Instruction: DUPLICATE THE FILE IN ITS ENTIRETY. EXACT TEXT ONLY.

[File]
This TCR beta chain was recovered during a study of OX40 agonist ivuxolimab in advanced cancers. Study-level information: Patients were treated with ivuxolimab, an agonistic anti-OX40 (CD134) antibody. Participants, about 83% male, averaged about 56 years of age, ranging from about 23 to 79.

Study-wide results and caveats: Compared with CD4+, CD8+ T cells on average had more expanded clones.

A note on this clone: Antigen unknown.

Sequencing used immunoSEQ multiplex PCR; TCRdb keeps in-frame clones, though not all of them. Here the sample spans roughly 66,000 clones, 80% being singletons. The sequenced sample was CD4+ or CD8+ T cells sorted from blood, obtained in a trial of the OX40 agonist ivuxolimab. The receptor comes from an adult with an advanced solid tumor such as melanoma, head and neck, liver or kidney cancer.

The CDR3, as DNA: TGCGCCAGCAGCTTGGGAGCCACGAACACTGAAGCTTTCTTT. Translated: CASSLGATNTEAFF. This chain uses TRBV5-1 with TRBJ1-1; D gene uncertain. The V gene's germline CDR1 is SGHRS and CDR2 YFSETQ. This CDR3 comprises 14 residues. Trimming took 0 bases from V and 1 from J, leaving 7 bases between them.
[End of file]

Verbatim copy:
This TCR beta chain was recovered during a study of OX40 agonist ivuxolimab in advanced cancers. Study-level information: Patients were treated with ivuxolimab, an agonistic anti-OX40 (CD134) antibody. Participants, about 83% male, averaged about 56 years of age, ranging from about 23 to 79.

Study-wide results and caveats: Compared with CD4+, CD8+ T cells on average had more expanded clones.

A note on this clone: Antigen unknown.

Sequencing used immunoSEQ multiplex PCR; TCRdb keeps in-frame clones, though not all of them. Here the sample spans roughly 66,000 clones, 80% being singletons. The sequenced sample was CD4+ or CD8+ T cells sorted from blood, obtained in a trial of the OX40 agonist ivuxolimab. The receptor comes from an adult with an advanced solid tumor such as melanoma, head and neck, liver or kidney cancer.

The CDR3, as DNA: TGCGCCAGCAGCTTGGGAGCCACGAACACTGAAGCTTTCTTT. Translated: CASSLGATNTEAFF. This chain uses TRBV5-1 with TRBJ1-1; D gene uncertain. The V gene's germline CDR1 is SGHRS and CDR2 YFSETQ. This CDR3 comprises 14 residues. Trimming took 0 bases from V and 1 from J, leaving 7 bases between them.